Jose Sanchez’s Cuban Party Band together with Swing Shift Big Band featuring Miguelito Valdes Presents:

Even with the sun shining bright, it’ll be time to “shiver me timbers!” in Centennial Park this summer. This year’s edition of exitStageLeft Productions’ Shakespeare in the Park will add a pirate theme to The Comedy of Errors, the Bard’s classic tale of mistaken identity. Director Jeffrey Renn—who has previously directed As You Like It set in the Summer of Love and a gender-swapped version of Taming of the Shrew set in the Old West—says the pirate twist will help make what’s already a hilarious play even more resonant. “The Comedy of Errors is, first and foremost, a farce,” says Renn. “To make farce work, there has to always be an element of danger, so that the audience finds relief in laughter.” A pirate setting not only provides that danger but, according to Renn, makes the characters and themes more accessible to modern audiences who don’t have the same frames of reference as an Elizabethan audience would have had. “That, to me, is the greatest compliment,” says Renn. “When somebody who would never see Shakespeare otherwise—because they’ve had bad teaching at some point that never made Shakespeare clear to them— comes and understands what Shakespeare’s actually saying.” So, what kind of reaction is Renn hoping for from the audience? “That they’re thoroughly entertained, that they’ve laughed until they’ve cried, and that they’re in awe and surprised at just how talented a group of people we have on this island to be able to do this just for the love of it.” He’s also hoping that, in between the howls of laughter, the audience will get to mull over some of the deeper themes that Shakespeare has embedded in the play. “How have we restricted ourselves through the stories we tell? And how does that get in the way of us around family? The play is really about a lost and broken family that searches for itself and comes back together in the end.” The show runs in Centennial Park in the heart of Ganges, with evening shows (7 p.m.) on June 28-29 and July 4-6, plus a 2 p.m. matinee on July 7. Tickets ($20 for adults, $15 for youth) are available at Salt Spring Books, and audience members are invited to bring a picnic dinner, blankets and chairs. Beer and wine will be available for purchase.

e r i F n i t a L Saturday June 15th, 7:30pm, 2019 Fulford Hall Many Saltspringers are familiar with both Saltspring’s 17 piece big band, Swing Shft, and Jose Sanchez’s Cuban Party Band, as both groups have played at nearly every performance venue on Saltspring over the last 2 decades. Just imagine the musical energy created by combining these two exciting groups! For the upcoming Latin Fire event each band will do a set by themselves with added guests. Then the two bands will be combined for a Latin extravaganza with over 20 musicians and vocalists. Patrons will hear music from all over Latin America; they’ll hear samba, rumba, salsa, bolero, bossa nova, mambo; they’ll hear old and new big band arrangements, vocal and instrumental features and small ensemble stuff. There may even be a few non-Latin musical surprises thrown in. Trumpeter, conga player and vocalist, Miguelito Valdes, has played with some of the best Latin and jazz musicians in the world. He played regularly with the Buena Vista Social Club, Isaac Delgado and others. For many years he played at Havana’s famous Tropicana. His current “day gig” is playing with the Naden Military Band in Victoria. Both Jose and Miguelito studied at Amadeo Roldan Conservatory. Jose went on to play with some of Cuba’s most famous bands such as Adalberto Alvarez y su Son, Amaury Perez, and others. Jose currently tours with Grammy and Juno award winning Alex Cuba. Swing Shift’s music director, Derrick Milton, has always had a love of Latin music and has dreamed of doing a Latin night with Swing Shift for years. This year, Derrick invited his friend Jose to come and work with Swing Shift and play a couple of gigs with the band. Jose’s presence in the rhythm section took Swing Shift to a whole new level of performance. After Swing Shift’s Osborne Bay Pub gig with Jose, Derrick decided it was time to do something bigger and the idea for Latin Fire was born. Jose was enthusiastically on board. Derrick’s previous Swing Shift collaborations have been great fun. Saltspringers may remember Swing Shift performing with Bill Henderson, the Salt Spring Singers, Tara MacLean, Saltspring’s Andrews Sisters, or they may remember last year’s Valdy Goes Big Band. Latin Fire will be the “don’t miss it event” of the season - something the whole family can enjoy - great music, dancing, food, drink and community fun. Tickets are $20, and $10 for students, soon available at Mondo Trading.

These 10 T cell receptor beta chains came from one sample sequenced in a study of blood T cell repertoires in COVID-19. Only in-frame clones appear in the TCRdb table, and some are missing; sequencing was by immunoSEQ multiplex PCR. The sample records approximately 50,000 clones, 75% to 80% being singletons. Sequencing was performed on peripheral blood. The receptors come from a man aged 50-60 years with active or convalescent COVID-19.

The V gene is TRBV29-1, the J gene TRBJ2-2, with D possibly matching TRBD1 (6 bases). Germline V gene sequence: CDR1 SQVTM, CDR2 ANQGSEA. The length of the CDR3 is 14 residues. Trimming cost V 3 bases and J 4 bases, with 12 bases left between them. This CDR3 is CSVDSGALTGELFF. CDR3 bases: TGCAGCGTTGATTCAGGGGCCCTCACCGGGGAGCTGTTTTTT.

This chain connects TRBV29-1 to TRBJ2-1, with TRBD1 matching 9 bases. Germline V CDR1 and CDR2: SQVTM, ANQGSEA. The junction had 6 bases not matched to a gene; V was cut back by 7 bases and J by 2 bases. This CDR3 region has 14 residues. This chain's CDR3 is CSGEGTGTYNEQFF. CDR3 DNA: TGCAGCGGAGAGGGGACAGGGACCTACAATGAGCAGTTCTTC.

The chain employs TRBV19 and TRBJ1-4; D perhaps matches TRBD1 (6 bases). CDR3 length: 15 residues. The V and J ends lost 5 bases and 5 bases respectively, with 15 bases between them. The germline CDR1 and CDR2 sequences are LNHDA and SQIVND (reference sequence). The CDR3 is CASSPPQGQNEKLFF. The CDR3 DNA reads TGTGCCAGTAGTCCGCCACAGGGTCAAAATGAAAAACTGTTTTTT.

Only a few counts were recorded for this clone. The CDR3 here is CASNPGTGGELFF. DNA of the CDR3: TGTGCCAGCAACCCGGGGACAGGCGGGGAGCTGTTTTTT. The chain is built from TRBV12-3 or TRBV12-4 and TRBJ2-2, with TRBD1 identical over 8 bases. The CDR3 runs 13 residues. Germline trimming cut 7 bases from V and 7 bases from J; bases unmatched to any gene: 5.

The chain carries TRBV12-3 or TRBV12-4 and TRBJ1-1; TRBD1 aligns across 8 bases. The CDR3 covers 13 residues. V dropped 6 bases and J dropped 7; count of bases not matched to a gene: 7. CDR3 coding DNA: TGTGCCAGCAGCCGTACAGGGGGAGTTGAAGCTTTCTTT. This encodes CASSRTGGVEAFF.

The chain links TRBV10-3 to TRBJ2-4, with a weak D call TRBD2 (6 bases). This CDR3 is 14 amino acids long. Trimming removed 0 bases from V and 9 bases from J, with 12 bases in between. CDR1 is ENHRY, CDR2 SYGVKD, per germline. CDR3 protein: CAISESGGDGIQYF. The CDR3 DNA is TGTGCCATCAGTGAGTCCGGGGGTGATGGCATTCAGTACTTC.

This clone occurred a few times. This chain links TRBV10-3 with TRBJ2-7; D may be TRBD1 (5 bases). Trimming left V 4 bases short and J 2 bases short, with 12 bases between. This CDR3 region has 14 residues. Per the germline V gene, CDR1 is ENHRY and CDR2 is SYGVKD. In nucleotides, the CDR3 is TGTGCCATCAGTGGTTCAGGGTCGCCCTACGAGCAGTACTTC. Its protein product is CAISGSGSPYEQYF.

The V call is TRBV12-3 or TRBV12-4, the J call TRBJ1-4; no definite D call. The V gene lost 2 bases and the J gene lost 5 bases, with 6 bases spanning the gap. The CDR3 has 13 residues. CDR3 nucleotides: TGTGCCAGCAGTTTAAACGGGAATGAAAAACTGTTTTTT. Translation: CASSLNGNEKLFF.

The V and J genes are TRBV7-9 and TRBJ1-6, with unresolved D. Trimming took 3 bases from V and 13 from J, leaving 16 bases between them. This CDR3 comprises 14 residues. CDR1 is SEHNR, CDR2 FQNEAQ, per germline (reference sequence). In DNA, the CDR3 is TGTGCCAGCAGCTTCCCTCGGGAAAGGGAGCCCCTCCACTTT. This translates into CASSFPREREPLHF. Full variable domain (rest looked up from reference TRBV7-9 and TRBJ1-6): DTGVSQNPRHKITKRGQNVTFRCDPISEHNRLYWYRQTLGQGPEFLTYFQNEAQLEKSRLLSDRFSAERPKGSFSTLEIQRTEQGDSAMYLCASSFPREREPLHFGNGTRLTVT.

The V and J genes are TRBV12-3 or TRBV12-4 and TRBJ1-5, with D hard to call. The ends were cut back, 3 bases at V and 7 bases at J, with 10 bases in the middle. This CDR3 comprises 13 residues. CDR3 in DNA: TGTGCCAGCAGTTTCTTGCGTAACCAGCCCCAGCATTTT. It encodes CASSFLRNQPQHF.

T H E F I S H B O W L - J U N E 2 0 1 9 • PA G E S E V E N